Ford visits jail in bid to end row
Stormont's Justice Minister is to visit Portlaoise Prison in the Republic as efforts continue to defuse a long-running jail dispute in Northern Ireland.
Around 30 dissident republican prisoners in Maghaberry jail in Co Antrim are involved in a so-called no wash or dirty protest against the jail's regime.
Objections to full body searches when leaving or entering the prison have sparked calls for the use of a special hi-tech chair, similar to that used in Portlaoise, to help prison staff to check for contraband without physically searching inmates.
David Ford said, however, that prison staff had adhered to agreements at Maghaberry and he doubted if the technology existed to entirely replace searches.
After a meeting of justice ministers from Northern Ireland, the Irish Republic and Scotland at Stormont, Mr Ford revealed he will visit Portlaoise within weeks to examine how it handles top security prisoners.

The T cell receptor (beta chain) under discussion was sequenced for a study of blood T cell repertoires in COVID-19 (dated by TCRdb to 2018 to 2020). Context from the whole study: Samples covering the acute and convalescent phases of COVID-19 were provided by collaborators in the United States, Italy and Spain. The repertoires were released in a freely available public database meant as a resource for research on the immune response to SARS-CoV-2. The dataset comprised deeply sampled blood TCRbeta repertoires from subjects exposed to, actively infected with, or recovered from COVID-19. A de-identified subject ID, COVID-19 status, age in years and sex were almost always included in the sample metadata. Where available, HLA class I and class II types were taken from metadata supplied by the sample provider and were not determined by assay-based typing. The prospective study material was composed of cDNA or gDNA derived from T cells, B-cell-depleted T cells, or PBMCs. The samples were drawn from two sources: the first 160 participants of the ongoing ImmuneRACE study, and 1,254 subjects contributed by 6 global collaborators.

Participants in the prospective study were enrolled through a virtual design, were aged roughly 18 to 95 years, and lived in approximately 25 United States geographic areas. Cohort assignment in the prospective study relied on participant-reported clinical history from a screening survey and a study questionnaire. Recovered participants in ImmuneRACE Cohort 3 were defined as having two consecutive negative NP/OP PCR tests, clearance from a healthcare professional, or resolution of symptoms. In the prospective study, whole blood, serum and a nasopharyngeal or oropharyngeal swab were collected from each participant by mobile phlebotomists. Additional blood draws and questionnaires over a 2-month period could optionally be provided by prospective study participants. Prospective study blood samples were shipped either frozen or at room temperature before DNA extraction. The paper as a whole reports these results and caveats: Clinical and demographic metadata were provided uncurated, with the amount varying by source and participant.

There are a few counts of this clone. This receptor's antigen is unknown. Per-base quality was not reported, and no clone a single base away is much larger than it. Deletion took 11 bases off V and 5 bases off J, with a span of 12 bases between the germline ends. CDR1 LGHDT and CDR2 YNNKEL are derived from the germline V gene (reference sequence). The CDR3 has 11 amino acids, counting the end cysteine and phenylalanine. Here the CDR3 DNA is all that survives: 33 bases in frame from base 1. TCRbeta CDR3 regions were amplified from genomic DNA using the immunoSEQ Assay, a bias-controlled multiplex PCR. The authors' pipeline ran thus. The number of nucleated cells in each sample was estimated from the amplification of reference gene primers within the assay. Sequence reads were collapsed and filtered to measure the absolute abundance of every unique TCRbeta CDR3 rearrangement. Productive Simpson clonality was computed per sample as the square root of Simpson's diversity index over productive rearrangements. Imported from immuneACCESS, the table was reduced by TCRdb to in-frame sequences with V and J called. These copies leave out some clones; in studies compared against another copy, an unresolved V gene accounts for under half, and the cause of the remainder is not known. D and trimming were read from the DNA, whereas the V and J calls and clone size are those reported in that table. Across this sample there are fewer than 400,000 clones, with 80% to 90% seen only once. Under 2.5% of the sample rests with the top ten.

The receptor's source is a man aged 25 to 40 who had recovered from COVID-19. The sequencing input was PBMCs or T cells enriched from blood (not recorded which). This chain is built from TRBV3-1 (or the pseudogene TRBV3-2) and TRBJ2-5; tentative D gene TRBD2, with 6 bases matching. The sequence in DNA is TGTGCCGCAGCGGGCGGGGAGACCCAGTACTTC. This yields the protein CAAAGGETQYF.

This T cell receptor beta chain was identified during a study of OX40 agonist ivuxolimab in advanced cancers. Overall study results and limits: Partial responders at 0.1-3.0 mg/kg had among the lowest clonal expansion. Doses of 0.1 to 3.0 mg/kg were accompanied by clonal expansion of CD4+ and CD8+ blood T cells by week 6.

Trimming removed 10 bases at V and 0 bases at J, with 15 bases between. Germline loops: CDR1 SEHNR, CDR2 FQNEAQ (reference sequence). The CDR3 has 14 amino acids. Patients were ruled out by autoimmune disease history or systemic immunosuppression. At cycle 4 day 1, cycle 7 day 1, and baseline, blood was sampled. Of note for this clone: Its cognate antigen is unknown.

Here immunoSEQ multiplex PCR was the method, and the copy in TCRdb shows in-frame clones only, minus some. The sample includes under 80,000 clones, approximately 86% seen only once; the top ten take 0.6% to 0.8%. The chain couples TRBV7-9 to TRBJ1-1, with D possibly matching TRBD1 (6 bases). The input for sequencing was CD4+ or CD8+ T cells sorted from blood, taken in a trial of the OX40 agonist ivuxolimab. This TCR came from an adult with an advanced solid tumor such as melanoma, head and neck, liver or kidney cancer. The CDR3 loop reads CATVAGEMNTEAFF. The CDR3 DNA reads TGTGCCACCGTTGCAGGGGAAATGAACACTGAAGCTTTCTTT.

"As far as I am concerned the prison service is adhering to the agreement that was made with the separated prisoners in August of 2010," said Mr Ford.
"But there are clear issues around controlled movement which remain to be resolved which cannot be resolved while the difficulties are happening. There are also issues about technology to avoid full body searching. That is an issue that I am concerned we will make progress on for the whole of the Northern Ireland prison service estate.
"And if there are opportunities which develop, that maintain dignity for prisoners and prison staff, and also security for prison and prison staff, then we are willing to implement them."
Mr Ford said he would explore the possibility of employing new technologies. But the minister added: "At the moment I have no evidence that there is any technology as yet licensed for use within Northern Ireland that would meet all our needs."
The Republic's justice minister Alan Shatter said he had full confidence that Mr Ford was dealing with the prison protest appropriately.